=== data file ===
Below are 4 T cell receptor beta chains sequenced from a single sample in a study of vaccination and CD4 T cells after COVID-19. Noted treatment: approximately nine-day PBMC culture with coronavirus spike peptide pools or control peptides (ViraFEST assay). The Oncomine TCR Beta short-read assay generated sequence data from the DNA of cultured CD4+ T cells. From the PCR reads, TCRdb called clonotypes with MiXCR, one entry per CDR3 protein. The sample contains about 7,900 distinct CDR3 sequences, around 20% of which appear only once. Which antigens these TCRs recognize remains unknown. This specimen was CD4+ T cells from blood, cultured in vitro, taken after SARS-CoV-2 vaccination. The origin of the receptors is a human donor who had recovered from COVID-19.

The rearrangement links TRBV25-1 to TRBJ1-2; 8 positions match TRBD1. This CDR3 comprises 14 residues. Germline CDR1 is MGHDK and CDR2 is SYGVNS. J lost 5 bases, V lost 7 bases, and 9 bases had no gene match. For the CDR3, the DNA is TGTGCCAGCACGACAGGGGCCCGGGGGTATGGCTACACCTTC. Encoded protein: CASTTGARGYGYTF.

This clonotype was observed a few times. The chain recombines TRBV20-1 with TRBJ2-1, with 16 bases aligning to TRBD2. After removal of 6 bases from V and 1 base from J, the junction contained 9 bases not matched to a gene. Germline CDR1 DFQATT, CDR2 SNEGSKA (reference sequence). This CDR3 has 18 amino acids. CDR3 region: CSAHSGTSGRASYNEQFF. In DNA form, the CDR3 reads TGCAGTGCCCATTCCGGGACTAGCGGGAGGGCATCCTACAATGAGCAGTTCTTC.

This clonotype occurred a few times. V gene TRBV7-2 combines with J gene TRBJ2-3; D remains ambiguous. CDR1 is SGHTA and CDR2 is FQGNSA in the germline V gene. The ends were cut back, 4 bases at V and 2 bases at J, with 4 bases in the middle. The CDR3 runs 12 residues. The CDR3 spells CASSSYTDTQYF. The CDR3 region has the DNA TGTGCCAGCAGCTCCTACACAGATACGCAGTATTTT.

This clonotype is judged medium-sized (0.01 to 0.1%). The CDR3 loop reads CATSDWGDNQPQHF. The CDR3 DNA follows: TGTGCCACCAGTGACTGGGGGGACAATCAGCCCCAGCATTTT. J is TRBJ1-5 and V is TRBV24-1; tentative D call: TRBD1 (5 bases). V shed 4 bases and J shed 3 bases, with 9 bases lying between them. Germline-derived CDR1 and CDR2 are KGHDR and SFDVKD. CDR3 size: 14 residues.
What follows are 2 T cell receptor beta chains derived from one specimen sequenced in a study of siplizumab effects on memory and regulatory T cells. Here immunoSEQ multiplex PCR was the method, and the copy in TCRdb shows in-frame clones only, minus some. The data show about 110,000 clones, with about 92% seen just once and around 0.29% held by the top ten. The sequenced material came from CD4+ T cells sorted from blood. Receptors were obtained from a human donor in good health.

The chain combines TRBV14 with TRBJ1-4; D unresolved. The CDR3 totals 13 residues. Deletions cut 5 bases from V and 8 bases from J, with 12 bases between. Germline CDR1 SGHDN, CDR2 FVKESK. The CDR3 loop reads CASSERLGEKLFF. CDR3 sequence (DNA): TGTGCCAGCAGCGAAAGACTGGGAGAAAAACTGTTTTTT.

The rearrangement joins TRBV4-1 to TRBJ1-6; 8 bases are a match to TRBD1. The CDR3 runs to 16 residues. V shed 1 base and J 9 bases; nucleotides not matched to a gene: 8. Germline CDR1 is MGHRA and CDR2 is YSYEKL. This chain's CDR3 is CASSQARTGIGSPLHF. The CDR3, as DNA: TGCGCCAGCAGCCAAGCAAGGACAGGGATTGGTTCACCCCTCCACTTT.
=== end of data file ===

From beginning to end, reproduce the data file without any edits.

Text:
Below are 4 T cell receptor beta chains sequenced from a single sample in a study of vaccination and CD4 T cells after COVID-19. Noted treatment: approximately nine-day PBMC culture with coronavirus spike peptide pools or control peptides (ViraFEST assay). The Oncomine TCR Beta short-read assay generated sequence data from the DNA of cultured CD4+ T cells. From the PCR reads, TCRdb called clonotypes with MiXCR, one entry per CDR3 protein. The sample contains about 7,900 distinct CDR3 sequences, around 20% of which appear only once. Which antigens these TCRs recognize remains unknown. This specimen was CD4+ T cells from blood, cultured in vitro, taken after SARS-CoV-2 vaccination. The origin of the receptors is a human donor who had recovered from COVID-19.

The rearrangement links TRBV25-1 to TRBJ1-2; 8 positions match TRBD1. This CDR3 comprises 14 residues. Germline CDR1 is MGHDK and CDR2 is SYGVNS. J lost 5 bases, V lost 7 bases, and 9 bases had no gene match. For the CDR3, the DNA is TGTGCCAGCACGACAGGGGCCCGGGGGTATGGCTACACCTTC. Encoded protein: CASTTGARGYGYTF.

This clonotype was observed a few times. The chain recombines TRBV20-1 with TRBJ2-1, with 16 bases aligning to TRBD2. After removal of 6 bases from V and 1 base from J, the junction contained 9 bases not matched to a gene. Germline CDR1 DFQATT, CDR2 SNEGSKA (reference sequence). This CDR3 has 18 amino acids. CDR3 region: CSAHSGTSGRASYNEQFF. In DNA form, the CDR3 reads TGCAGTGCCCATTCCGGGACTAGCGGGAGGGCATCCTACAATGAGCAGTTCTTC.

This clonotype occurred a few times. V gene TRBV7-2 combines with J gene TRBJ2-3; D remains ambiguous. CDR1 is SGHTA and CDR2 is FQGNSA in the germline V gene. The ends were cut back, 4 bases at V and 2 bases at J, with 4 bases in the middle. The CDR3 runs 12 residues. The CDR3 spells CASSSYTDTQYF. The CDR3 region has the DNA TGTGCCAGCAGCTCCTACACAGATACGCAGTATTTT.

This clonotype is judged medium-sized (0.01 to 0.1%). The CDR3 loop reads CATSDWGDNQPQHF. The CDR3 DNA follows: TGTGCCACCAGTGACTGGGGGGACAATCAGCCCCAGCATTTT. J is TRBJ1-5 and V is TRBV24-1; tentative D call: TRBD1 (5 bases). V shed 4 bases and J shed 3 bases, with 9 bases lying between them. Germline-derived CDR1 and CDR2 are KGHDR and SFDVKD. CDR3 size: 14 residues.
What follows are 2 T cell receptor beta chains derived from one specimen sequenced in a study of siplizumab effects on memory and regulatory T cells. Here immunoSEQ multiplex PCR was the method, and the copy in TCRdb shows in-frame clones only, minus some. The data show about 110,000 clones, with about 92% seen just once and around 0.29% held by the top ten. The sequenced material came from CD4+ T cells sorted from blood. Receptors were obtained from a human donor in good health.

The chain combines TRBV14 with TRBJ1-4; D unresolved. The CDR3 totals 13 residues. Deletions cut 5 bases from V and 8 bases from J, with 12 bases between. Germline CDR1 SGHDN, CDR2 FVKESK. The CDR3 loop reads CASSERLGEKLFF. CDR3 sequence (DNA): TGTGCCAGCAGCGAAAGACTGGGAGAAAAACTGTTTTTT.

The rearrangement joins TRBV4-1 to TRBJ1-6; 8 bases are a match to TRBD1. The CDR3 runs to 16 residues. V shed 1 base and J 9 bases; nucleotides not matched to a gene: 8. Germline CDR1 is MGHRA and CDR2 is YSYEKL. This chain's CDR3 is CASSQARTGIGSPLHF. The CDR3, as DNA: TGCGCCAGCAGCCAAGCAAGGACAGGGATTGGTTCACCCCTCCACTTT.